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COVID-19 uncertainties beset European semiconductor distribution

Industry group, DMASS, has reported an 11.7% drop in semiconductor revenue in Q1/2020 due to a lack of demand, growing macro-economic problems and the impact of COVID-19.

According to DMASS, sales in the European Semiconductor Distribution Market fell to €2.19 billion in the first quarter.

Commenting Georg Steinberger, chairman of DMASS, said, “Predictions are difficult, particularly about the future… while our expectation was clearly that Q1/2020 would not be a new record, we deemed it to be the end of the last down cycle. COVID-19 is not only assaulting the health of people around the world, it has created a situation where economies will suffer for some time. The shutdown in many countries and the slowdown of industrial production is affecting the electronics industry quite severely, with the biggest impact yet to come in the next quarters. What it also did was distort the visibility in the supply chain, which makes it hard to predict what the industry might need in the next few quarters.”

Country-wise, the results were mixed. While France, UK, Nordic and Benelux show above average decline, Germany ended at average and Eastern Europe did much better. UK sales in semi distribution were down almost 20 percent at €129 million, Germany was at €646 million (-11.8%), France at €140 million saw a fall of -17.7%, Italy at €203 million, the Nordic market reports a drop of 38 percent to €154 million and Eastern Europe at €389 millions, was only down by 4%.

According to Steinberger it was the, 'same old, same old'.

“Germany right at the average, Eastern Europe gaining more traction, Southern Europe surprisingly resilient and the rest struggling. We have yet to see how 2020 unfolds, as usual there could be surprising effects. Also, not to be forgotten should be the fact that some DTAM has been turned into direct business by manufacturers, strongly visible in the Nordic numbers.”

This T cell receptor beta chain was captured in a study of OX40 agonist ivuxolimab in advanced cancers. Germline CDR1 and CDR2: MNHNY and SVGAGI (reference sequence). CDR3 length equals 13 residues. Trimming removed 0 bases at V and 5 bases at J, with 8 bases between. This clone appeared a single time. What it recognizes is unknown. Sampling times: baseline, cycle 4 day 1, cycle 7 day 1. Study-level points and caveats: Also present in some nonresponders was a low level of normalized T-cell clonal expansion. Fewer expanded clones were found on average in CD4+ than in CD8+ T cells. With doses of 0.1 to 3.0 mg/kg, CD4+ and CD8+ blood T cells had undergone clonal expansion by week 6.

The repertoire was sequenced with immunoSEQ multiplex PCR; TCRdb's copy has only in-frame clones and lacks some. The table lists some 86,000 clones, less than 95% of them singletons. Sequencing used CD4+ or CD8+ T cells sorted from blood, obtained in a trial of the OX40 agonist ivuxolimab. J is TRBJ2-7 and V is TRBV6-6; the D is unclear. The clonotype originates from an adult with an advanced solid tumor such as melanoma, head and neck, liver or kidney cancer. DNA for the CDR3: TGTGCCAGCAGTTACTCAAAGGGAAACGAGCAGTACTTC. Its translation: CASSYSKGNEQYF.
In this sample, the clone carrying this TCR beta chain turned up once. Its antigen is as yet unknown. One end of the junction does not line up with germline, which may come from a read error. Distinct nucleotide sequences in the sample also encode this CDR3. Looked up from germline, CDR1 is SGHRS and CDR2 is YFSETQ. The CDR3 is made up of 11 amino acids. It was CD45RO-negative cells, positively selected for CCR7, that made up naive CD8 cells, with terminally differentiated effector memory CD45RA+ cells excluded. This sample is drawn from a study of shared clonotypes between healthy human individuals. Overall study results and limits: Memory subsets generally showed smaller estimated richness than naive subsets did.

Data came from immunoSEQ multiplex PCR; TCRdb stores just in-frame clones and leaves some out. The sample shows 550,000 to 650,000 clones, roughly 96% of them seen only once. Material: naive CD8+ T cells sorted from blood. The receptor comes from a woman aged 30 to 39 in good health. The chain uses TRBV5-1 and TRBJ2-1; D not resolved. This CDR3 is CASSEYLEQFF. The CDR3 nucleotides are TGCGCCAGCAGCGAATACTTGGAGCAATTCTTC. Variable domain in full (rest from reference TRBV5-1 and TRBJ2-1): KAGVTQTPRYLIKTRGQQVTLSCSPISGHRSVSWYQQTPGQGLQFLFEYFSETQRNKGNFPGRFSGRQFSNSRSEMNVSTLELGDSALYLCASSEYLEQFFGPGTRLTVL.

On the product side, the positive news is that some product areas (Programmable Logic, Opto, MCUs and Advanced Logic) were not as heavily affected as the others, while especially commodities (Discretes, Analog, Memories and Standard Logic) were impacted more. As the biggest product group, Analog ICs declined by 12.2% to €647 million, MOS Micro by 9.9% to €427 million, Power Discretes by 10.3% to €247 million, Opto by 6.3% to €202 million, Memories by 18.2% to €186 million, Programmable Logic by 6.2% to €155 million, Advanced Logic by 8.6% to €119 million and finally, Discretes by 24.9% to €114 million.

“After one quarter, the only indication of a slight trend is that commodities have struggled more than complex products, which is no surprise in a downturn and can easily change. Notable may also be the fact that MCUs have done significantly better than Microprocessors or DSPs," said Steinberger.

As for 2020, Steinberger dampens his previous optimism: “At the beginning of the crisis, it was the disruption of production in Asia that was a concern, now it is the other end of the supply chain – the customers and their uncertainties in their end markets. The loss of visibility both from a customer side and at the supplier end will undoubtedly lead to a few quarters of head scratching. While governments jump to rescue the economy, it would be wise to look at the long-needed innovation of public infrastructures for a more sustainable basis, which in turn could drive a lot of growth for the digital industry.”

Author
Neil Tyler

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